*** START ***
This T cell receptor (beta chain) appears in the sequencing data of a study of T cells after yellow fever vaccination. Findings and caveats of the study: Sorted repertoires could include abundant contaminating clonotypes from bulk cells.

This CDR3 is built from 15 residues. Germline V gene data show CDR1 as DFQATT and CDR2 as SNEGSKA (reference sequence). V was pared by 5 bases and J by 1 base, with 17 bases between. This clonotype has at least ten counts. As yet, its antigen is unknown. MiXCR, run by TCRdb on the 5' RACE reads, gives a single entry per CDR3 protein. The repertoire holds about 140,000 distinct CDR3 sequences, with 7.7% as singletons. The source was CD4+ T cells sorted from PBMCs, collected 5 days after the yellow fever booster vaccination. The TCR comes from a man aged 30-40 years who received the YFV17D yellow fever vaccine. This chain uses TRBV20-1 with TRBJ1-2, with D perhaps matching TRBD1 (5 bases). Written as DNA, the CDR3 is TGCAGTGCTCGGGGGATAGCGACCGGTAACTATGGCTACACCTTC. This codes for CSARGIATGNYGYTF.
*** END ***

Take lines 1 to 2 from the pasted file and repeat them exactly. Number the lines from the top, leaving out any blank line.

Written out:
This T cell receptor (beta chain) appears in the sequencing data of a study of T cells after yellow fever vaccination. Findings and caveats of the study: Sorted repertoires could include abundant contaminating clonotypes from bulk cells.

This CDR3 is built from 15 residues. Germline V gene data show CDR1 as DFQATT and CDR2 as SNEGSKA (reference sequence). V was pared by 5 bases and J by 1 base, with 17 bases between. This clonotype has at least ten counts. As yet, its antigen is unknown. MiXCR, run by TCRdb on the 5' RACE reads, gives a single entry per CDR3 protein. The repertoire holds about 140,000 distinct CDR3 sequences, with 7.7% as singletons. The source was CD4+ T cells sorted from PBMCs, collected 5 days after the yellow fever booster vaccination. The TCR comes from a man aged 30-40 years who received the YFV17D yellow fever vaccine. This chain uses TRBV20-1 with TRBJ1-2, with D perhaps matching TRBD1 (5 bases). Written as DNA, the CDR3 is TGCAGTGCTCGGGGGATAGCGACCGGTAACTATGGCTACACCTTC. This codes for CSARGIATGNYGYTF.